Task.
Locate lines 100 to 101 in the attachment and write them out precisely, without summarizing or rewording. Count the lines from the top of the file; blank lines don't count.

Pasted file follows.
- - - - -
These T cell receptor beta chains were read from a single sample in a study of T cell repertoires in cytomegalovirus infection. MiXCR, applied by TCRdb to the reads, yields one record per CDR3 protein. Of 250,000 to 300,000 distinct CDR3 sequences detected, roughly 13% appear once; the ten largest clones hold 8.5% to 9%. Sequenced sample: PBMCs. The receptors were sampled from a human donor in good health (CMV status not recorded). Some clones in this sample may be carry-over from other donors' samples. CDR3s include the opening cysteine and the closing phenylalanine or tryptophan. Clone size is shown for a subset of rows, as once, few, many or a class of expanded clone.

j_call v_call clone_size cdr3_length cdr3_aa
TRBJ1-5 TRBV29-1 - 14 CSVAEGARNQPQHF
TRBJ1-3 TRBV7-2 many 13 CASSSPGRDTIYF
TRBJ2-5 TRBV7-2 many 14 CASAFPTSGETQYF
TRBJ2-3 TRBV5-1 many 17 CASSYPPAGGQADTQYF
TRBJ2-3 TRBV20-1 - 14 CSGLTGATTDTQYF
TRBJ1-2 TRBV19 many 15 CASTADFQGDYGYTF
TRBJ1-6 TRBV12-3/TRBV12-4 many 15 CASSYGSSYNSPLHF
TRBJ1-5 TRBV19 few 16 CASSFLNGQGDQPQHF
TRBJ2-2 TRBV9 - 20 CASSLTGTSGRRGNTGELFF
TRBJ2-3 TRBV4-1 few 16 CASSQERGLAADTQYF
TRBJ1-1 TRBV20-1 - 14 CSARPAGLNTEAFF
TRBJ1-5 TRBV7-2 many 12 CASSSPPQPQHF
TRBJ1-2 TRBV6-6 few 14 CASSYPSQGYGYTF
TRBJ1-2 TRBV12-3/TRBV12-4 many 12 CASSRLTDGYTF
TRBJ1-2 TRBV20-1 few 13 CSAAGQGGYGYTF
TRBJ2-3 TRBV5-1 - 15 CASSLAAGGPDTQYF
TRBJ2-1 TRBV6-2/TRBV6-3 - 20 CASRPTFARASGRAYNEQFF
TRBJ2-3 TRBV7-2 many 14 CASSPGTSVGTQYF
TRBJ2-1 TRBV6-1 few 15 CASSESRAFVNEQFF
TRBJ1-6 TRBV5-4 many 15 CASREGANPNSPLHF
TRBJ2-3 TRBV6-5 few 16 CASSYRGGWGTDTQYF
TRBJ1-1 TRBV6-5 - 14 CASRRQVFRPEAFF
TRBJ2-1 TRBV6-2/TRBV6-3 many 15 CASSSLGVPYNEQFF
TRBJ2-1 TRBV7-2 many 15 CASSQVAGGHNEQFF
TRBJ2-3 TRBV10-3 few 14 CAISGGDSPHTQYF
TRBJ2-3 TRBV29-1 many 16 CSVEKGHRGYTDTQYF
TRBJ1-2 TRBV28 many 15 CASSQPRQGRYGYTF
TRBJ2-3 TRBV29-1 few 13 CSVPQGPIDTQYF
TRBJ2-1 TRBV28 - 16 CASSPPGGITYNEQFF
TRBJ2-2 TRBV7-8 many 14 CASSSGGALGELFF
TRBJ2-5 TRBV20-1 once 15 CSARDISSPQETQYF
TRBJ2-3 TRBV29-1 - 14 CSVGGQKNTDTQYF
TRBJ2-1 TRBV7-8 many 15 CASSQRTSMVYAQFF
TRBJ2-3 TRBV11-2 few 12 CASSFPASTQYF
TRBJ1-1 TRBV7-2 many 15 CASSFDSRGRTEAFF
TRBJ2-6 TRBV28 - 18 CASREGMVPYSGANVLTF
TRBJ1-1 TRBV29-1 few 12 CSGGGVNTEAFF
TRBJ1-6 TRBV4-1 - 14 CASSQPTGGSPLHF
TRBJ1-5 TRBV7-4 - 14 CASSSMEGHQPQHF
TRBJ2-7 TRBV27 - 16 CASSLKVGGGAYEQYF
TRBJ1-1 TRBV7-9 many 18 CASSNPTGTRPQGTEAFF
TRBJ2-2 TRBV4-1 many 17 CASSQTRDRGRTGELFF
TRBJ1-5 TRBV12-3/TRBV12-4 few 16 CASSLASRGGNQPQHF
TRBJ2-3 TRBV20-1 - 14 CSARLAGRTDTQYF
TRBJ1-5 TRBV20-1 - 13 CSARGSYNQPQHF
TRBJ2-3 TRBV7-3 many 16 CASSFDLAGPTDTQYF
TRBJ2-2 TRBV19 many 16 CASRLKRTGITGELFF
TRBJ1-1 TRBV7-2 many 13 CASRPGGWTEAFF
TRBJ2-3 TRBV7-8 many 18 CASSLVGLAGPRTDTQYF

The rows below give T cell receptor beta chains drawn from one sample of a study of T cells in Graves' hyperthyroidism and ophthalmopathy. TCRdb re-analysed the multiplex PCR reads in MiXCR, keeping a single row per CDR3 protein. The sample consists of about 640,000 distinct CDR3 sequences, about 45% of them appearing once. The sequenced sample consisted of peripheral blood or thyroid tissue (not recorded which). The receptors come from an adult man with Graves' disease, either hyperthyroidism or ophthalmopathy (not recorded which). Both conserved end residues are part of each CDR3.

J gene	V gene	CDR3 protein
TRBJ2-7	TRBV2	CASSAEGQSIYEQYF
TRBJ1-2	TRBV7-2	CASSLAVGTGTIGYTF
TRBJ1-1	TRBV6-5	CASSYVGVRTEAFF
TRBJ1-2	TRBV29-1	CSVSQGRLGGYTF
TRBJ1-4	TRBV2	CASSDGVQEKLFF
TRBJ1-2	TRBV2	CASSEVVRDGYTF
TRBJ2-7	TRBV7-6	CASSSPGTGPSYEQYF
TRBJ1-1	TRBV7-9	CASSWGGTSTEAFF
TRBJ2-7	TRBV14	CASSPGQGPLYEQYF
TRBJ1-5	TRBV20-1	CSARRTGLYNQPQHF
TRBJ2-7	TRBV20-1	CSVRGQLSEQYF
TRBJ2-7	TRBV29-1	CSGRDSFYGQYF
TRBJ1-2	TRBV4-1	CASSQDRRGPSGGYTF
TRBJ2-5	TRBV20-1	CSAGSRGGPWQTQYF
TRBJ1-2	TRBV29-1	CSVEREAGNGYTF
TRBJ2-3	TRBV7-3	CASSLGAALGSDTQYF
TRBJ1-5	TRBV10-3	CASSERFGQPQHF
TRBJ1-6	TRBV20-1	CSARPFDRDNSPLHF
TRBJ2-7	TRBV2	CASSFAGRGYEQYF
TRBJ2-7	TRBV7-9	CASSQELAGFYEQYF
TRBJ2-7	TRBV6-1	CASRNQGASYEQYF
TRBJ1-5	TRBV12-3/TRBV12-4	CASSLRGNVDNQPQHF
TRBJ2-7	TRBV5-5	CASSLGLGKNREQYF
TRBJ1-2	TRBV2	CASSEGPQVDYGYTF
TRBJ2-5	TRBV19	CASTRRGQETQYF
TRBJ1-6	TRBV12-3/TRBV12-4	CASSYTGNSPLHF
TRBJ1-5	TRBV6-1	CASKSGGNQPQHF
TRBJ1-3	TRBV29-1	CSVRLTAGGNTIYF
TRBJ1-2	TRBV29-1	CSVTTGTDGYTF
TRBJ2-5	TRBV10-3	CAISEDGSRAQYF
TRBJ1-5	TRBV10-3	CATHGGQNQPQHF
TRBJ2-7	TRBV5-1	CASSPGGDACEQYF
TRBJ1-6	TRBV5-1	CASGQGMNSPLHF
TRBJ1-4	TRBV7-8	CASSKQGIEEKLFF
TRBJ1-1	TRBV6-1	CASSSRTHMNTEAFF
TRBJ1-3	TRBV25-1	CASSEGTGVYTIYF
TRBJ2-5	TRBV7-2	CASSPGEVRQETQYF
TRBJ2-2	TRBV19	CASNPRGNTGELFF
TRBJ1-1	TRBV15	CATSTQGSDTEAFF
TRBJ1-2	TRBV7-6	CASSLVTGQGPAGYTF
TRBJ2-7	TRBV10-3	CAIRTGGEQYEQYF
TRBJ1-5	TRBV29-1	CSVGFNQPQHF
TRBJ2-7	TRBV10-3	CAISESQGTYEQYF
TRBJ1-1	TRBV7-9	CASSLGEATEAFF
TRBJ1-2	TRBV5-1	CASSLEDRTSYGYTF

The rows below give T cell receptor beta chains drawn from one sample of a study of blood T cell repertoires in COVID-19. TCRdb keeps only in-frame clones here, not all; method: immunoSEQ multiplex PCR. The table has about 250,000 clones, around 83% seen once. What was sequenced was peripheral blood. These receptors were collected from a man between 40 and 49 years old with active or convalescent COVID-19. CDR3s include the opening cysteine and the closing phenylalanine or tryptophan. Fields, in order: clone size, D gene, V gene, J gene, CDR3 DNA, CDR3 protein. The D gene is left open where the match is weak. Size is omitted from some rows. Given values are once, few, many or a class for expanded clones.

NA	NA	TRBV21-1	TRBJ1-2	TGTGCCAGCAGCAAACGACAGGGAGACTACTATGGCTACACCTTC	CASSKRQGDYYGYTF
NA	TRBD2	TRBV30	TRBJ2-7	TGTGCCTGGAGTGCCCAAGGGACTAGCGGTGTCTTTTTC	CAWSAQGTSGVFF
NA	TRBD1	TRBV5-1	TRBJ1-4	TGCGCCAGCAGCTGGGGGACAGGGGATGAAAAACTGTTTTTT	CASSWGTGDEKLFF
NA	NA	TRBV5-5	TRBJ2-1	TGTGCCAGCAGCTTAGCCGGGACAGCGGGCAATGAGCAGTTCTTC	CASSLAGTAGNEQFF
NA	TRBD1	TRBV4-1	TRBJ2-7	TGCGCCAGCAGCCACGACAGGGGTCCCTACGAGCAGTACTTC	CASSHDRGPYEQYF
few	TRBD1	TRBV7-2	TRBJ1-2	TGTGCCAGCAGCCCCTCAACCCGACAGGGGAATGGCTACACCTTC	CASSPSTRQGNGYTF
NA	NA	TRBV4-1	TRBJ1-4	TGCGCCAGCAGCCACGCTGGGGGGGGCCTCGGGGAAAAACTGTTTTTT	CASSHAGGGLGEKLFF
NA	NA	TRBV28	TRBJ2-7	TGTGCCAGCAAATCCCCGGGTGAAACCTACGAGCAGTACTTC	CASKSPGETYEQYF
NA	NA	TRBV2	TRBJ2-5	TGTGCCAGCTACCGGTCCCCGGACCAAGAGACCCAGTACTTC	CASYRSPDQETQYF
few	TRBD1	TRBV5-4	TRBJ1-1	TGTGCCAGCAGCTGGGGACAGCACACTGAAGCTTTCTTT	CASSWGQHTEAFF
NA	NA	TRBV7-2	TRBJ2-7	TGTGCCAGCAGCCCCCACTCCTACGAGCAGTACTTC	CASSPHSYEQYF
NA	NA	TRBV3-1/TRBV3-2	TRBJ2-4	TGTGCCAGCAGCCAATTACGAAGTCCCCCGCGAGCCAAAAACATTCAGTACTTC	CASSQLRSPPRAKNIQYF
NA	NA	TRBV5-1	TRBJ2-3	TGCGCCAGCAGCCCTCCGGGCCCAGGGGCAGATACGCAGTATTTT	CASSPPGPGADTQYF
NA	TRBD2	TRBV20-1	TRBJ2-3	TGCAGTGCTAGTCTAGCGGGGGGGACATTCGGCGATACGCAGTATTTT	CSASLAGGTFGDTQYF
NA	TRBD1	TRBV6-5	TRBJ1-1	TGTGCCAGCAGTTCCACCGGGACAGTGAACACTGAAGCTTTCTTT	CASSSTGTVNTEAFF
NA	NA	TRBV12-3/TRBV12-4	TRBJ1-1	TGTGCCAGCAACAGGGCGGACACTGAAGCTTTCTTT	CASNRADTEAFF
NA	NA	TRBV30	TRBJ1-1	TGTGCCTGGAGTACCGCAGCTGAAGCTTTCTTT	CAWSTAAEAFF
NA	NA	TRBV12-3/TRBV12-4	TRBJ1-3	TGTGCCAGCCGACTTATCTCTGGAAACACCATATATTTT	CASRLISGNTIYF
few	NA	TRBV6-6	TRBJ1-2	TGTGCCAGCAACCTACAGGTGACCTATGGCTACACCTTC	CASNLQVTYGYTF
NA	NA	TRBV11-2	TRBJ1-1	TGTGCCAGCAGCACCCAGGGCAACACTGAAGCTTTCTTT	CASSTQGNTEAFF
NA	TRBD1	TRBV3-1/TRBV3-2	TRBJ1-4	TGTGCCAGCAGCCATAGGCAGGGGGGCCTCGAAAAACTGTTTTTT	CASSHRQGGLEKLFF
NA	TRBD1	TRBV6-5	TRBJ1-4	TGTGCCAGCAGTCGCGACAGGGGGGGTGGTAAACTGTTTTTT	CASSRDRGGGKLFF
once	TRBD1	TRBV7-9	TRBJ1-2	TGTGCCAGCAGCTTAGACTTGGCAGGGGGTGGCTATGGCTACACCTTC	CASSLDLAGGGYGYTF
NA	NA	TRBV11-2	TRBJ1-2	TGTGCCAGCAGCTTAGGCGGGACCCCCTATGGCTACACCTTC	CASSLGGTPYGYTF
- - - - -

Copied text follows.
NA	NA	TRBV21-1	TRBJ1-2	TGTGCCAGCAGCAAACGACAGGGAGACTACTATGGCTACACCTTC	CASSKRQGDYYGYTF
NA	TRBD2	TRBV30	TRBJ2-7	TGTGCCTGGAGTGCCCAAGGGACTAGCGGTGTCTTTTTC	CAWSAQGTSGVFF